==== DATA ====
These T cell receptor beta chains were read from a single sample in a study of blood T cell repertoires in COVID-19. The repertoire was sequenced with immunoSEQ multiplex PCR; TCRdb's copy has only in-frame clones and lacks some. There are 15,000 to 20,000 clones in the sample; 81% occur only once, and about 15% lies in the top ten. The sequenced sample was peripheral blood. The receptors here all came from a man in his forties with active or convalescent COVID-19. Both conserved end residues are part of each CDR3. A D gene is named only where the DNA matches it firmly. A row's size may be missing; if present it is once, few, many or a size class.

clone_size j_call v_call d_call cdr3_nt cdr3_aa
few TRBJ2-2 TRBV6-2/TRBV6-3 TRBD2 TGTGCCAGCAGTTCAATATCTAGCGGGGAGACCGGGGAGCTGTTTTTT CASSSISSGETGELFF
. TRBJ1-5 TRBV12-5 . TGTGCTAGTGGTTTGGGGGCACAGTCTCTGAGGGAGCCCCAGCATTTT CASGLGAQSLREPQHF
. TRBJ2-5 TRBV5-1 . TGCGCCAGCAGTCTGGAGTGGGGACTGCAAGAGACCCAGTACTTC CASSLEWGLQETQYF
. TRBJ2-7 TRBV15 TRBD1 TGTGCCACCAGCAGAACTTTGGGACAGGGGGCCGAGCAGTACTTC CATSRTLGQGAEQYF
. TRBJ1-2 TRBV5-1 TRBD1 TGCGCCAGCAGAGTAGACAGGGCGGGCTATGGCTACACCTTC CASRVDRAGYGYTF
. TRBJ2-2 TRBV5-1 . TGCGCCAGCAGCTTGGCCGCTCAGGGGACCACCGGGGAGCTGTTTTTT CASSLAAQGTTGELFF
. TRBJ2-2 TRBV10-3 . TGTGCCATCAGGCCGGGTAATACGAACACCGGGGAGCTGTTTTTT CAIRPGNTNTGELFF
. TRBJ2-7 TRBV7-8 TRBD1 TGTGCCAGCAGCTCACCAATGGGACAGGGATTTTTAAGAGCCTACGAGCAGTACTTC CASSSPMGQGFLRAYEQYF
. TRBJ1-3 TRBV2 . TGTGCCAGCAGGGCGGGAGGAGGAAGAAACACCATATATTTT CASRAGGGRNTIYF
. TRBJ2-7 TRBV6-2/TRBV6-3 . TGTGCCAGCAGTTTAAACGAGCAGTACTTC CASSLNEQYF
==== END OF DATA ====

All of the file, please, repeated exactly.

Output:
These T cell receptor beta chains were read from a single sample in a study of blood T cell repertoires in COVID-19. The repertoire was sequenced with immunoSEQ multiplex PCR; TCRdb's copy has only in-frame clones and lacks some. There are 15,000 to 20,000 clones in the sample; 81% occur only once, and about 15% lies in the top ten. The sequenced sample was peripheral blood. The receptors here all came from a man in his forties with active or convalescent COVID-19. Both conserved end residues are part of each CDR3. A D gene is named only where the DNA matches it firmly. A row's size may be missing; if present it is once, few, many or a size class.

clone_size j_call v_call d_call cdr3_nt cdr3_aa
few TRBJ2-2 TRBV6-2/TRBV6-3 TRBD2 TGTGCCAGCAGTTCAATATCTAGCGGGGAGACCGGGGAGCTGTTTTTT CASSSISSGETGELFF
. TRBJ1-5 TRBV12-5 . TGTGCTAGTGGTTTGGGGGCACAGTCTCTGAGGGAGCCCCAGCATTTT CASGLGAQSLREPQHF
. TRBJ2-5 TRBV5-1 . TGCGCCAGCAGTCTGGAGTGGGGACTGCAAGAGACCCAGTACTTC CASSLEWGLQETQYF
. TRBJ2-7 TRBV15 TRBD1 TGTGCCACCAGCAGAACTTTGGGACAGGGGGCCGAGCAGTACTTC CATSRTLGQGAEQYF
. TRBJ1-2 TRBV5-1 TRBD1 TGCGCCAGCAGAGTAGACAGGGCGGGCTATGGCTACACCTTC CASRVDRAGYGYTF
. TRBJ2-2 TRBV5-1 . TGCGCCAGCAGCTTGGCCGCTCAGGGGACCACCGGGGAGCTGTTTTTT CASSLAAQGTTGELFF
. TRBJ2-2 TRBV10-3 . TGTGCCATCAGGCCGGGTAATACGAACACCGGGGAGCTGTTTTTT CAIRPGNTNTGELFF
. TRBJ2-7 TRBV7-8 TRBD1 TGTGCCAGCAGCTCACCAATGGGACAGGGATTTTTAAGAGCCTACGAGCAGTACTTC CASSSPMGQGFLRAYEQYF
. TRBJ1-3 TRBV2 . TGTGCCAGCAGGGCGGGAGGAGGAAGAAACACCATATATTTT CASRAGGGRNTIYF
. TRBJ2-7 TRBV6-2/TRBV6-3 . TGTGCCAGCAGTTTAAACGAGCAGTACTTC CASSLNEQYF